Rich with atmosphere, Burning by Danielle Rollins is a creepy and page-turning thriller about inner darkness and the power of redemption.
After three years in juvie, Angela Davis is just a few months shy of release, and she’ll finally be free from the hole that is Brunesfield Correctional Facility. Then Jessica arrives. Only ten years old and under the highest security possible, this girl has to be dangerous, even if no one knows what she did to land in juvie. As strange things begin happening to Angela and her friends that can only be traced to the new girl’s arrival, it becomes clear that Brunesfield is no longer safe. They must find a way to get out, but how can they save themselves when the world has forgotten them?
Described by the publisher as “Orange is the New Black” with a YA twist, Burning also reminded me in many ways of Nova Ren Suma’s stunning magic realism saga — also set in a female youth penitentiary — The Walls Around Us. I’d think fans of Pretty Little Liars and other mystery/thrillers would also enjoy this one!
Burning has a creepy, eerie feel to it — with the dull prison walls of Brunesfield richly described and brought to life through Angela’s narrative. The mood lends itself perfectly to the story as sparks of the paranormal begin to creep into what initially feels like a contemporary story — but as more and more strange things begin happening, it’s clear that there is more going on than meets the eye. Rollins does a masterful job of building the suspense, while slowly peeling back the layers of mystery — creating a true thriller that will keep readers guessing and eagerly turning the pages.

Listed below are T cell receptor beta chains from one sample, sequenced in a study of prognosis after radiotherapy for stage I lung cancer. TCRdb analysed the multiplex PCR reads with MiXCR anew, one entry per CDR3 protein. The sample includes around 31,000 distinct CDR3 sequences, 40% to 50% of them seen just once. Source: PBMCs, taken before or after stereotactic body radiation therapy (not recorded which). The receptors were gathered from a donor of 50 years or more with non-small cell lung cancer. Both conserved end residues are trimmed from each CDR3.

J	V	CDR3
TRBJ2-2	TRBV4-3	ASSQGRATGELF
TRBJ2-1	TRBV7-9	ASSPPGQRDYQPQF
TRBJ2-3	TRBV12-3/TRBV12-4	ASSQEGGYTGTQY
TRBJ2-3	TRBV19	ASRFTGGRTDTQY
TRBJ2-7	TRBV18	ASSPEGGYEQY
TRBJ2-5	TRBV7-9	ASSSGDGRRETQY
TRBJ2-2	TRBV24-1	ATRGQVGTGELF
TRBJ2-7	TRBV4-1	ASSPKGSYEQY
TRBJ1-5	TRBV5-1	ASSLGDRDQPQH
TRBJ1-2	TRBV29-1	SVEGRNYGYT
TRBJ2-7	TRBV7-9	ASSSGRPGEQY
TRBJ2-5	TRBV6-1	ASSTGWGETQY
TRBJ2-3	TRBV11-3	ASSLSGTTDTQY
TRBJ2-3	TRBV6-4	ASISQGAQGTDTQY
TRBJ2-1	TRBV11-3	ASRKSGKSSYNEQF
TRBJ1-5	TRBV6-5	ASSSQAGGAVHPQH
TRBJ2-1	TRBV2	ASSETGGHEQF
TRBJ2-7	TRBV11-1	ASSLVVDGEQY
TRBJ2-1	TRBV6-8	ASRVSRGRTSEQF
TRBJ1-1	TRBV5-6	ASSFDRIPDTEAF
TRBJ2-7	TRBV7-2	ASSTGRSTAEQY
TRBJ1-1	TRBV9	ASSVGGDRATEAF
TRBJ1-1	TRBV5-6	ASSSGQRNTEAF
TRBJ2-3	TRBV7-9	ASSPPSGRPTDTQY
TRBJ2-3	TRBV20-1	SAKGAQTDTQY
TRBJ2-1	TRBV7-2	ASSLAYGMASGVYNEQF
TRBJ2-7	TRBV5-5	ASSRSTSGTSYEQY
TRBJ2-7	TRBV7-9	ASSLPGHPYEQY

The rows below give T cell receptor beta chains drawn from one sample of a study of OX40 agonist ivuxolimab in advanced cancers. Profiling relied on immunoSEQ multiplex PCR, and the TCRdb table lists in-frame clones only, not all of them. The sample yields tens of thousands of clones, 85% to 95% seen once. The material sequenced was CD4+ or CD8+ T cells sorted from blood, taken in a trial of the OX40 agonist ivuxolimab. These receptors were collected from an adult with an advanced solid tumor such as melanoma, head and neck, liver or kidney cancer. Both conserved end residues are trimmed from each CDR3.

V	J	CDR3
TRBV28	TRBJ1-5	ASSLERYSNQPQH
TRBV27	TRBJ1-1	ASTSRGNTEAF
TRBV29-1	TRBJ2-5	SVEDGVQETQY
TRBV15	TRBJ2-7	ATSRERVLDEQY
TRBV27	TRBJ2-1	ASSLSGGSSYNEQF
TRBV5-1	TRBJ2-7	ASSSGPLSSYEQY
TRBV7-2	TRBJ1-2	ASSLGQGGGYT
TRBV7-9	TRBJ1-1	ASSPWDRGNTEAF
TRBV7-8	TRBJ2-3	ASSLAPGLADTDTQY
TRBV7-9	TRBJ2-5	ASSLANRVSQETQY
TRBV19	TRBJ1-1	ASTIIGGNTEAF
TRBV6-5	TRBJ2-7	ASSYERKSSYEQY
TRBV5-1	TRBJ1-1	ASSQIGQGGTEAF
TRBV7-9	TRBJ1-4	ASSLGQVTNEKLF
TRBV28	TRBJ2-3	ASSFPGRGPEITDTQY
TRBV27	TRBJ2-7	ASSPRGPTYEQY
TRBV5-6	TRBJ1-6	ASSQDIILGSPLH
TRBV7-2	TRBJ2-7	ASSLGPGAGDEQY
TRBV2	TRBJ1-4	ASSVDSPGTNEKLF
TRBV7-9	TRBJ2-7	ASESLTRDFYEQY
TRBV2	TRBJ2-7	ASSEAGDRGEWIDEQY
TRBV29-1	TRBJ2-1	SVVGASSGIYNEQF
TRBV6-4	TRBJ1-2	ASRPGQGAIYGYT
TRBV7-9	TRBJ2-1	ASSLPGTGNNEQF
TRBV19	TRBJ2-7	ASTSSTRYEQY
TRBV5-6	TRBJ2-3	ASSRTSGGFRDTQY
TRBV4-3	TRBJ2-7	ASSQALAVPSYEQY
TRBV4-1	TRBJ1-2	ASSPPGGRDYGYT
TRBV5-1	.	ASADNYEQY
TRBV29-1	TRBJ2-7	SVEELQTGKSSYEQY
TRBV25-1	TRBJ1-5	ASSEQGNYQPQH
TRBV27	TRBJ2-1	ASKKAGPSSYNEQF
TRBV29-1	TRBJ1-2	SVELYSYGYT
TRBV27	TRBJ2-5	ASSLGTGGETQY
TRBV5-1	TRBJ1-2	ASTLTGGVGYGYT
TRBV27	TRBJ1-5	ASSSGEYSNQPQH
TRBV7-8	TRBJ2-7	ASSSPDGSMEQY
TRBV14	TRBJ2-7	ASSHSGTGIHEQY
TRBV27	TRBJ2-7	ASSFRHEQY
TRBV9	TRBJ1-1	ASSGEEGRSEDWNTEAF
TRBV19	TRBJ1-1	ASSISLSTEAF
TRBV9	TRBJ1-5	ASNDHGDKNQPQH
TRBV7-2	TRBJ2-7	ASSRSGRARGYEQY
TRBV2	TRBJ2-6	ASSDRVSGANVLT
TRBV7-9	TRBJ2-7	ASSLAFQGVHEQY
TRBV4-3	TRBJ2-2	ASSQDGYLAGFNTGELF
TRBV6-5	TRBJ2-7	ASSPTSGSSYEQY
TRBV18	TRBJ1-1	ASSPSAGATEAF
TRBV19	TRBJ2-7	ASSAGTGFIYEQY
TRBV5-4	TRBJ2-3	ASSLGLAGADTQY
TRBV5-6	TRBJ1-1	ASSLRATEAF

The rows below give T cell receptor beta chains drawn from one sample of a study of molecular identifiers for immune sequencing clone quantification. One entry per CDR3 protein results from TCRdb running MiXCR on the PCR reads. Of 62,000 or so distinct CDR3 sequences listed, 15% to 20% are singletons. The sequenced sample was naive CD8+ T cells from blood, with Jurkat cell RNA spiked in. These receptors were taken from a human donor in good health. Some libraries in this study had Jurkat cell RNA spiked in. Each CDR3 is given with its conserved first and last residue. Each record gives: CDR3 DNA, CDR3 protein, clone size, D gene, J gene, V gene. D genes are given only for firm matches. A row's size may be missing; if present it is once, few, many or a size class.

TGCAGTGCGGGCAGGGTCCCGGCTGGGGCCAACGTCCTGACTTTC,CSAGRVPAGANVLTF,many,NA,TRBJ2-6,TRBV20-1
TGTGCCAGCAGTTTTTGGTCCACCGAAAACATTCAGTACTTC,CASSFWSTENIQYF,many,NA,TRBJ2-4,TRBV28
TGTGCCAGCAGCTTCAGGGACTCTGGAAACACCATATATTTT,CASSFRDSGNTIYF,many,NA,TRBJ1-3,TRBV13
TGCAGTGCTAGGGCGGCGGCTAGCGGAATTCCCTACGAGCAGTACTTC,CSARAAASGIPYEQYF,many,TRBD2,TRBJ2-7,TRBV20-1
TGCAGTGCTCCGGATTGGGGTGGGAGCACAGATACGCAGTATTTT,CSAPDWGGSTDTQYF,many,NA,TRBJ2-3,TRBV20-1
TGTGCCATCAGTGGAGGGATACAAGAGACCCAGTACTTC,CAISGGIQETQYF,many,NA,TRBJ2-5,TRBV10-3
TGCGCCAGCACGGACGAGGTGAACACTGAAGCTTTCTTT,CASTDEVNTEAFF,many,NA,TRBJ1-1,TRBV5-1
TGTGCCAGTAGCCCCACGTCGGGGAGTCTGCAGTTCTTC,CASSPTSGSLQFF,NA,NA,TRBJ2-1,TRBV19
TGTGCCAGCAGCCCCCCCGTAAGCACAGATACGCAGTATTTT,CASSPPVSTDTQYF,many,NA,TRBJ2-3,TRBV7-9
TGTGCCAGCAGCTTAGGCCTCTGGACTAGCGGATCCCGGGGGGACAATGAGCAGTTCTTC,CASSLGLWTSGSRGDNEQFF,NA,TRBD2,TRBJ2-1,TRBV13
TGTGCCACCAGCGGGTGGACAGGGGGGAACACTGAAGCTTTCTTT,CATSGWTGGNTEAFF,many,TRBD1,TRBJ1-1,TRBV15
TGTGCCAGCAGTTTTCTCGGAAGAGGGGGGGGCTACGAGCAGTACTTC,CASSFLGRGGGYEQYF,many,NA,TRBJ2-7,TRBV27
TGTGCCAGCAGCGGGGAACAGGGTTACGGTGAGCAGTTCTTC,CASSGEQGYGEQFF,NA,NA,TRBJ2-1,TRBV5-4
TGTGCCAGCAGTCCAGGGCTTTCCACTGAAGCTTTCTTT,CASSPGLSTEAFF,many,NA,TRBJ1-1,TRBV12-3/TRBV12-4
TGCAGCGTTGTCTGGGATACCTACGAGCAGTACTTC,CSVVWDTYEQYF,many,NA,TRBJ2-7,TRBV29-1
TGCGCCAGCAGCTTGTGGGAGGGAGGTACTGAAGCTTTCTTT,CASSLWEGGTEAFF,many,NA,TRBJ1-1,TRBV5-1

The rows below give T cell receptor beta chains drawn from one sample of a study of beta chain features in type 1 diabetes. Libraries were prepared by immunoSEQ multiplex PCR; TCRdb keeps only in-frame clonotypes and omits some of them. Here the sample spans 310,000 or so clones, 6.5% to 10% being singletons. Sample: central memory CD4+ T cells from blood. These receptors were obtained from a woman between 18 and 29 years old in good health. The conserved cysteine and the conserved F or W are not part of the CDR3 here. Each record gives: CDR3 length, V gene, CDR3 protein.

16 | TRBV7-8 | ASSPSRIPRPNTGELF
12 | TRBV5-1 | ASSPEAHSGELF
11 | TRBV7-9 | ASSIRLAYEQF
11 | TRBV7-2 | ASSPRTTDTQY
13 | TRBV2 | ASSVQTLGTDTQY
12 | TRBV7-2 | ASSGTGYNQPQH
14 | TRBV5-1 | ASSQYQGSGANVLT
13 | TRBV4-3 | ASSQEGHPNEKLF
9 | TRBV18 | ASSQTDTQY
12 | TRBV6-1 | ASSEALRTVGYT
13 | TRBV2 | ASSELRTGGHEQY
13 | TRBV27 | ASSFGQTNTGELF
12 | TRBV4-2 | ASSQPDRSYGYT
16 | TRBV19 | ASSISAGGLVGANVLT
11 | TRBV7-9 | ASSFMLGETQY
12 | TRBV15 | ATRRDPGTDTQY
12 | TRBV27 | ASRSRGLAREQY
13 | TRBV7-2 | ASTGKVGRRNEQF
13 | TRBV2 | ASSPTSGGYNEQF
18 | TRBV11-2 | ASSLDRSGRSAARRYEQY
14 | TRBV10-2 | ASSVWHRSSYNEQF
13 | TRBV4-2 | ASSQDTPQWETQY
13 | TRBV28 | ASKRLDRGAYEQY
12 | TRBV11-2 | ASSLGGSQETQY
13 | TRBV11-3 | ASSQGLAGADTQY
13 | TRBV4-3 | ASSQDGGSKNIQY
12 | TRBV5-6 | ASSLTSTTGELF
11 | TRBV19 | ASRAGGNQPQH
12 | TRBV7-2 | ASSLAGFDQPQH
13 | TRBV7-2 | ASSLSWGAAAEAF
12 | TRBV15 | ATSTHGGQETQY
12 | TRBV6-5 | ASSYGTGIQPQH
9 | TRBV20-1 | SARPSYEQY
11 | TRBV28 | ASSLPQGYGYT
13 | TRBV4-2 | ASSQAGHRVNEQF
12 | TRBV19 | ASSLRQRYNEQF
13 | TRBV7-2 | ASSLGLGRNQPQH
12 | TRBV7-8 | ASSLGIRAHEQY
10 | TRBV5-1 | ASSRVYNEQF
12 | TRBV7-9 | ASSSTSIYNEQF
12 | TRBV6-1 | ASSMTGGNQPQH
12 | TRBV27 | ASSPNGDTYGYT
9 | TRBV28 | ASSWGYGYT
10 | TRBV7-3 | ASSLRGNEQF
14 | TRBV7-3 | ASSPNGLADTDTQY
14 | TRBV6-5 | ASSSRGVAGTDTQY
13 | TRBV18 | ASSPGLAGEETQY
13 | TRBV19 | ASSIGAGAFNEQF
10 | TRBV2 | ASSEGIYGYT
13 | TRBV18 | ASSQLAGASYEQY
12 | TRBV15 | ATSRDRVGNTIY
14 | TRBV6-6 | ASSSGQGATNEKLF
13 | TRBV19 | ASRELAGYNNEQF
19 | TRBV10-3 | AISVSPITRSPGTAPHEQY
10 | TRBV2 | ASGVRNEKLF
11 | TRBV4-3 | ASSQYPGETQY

Rollins has also done the unexpected: she’s woven an incredibly sweet romance into a story that takes place in an all-girls penitentiary, without making it feel creepy or weird. It just … works, and as the reader, you want it to work out for the best. But as much as I enjoyed this part of the story, it was a side note to the bigger picture. The real focus is on Angela, why she was arrested, why she’s trying to get her to her release, and the mysterious new girl who threatens to change the entire landscape of Angela’s world — both inside and outside of the prison walls.
I’ll be honest, I did NOT see where this story was going — but I sure enjoyed the ride. Perhaps my only complaint is how open-ended the conclusion was — and I’m hopeful that means the author has a sequel in mind to bring the story full circle and tie up the many loose threads left dangling. (And if that’s the case – YEE-HAW! Sign me up, because that’s a ride I will gladly hop onto.)
Rich with description and mood, and an unexpectedly twisty plot, Burning is in stores tomorrow.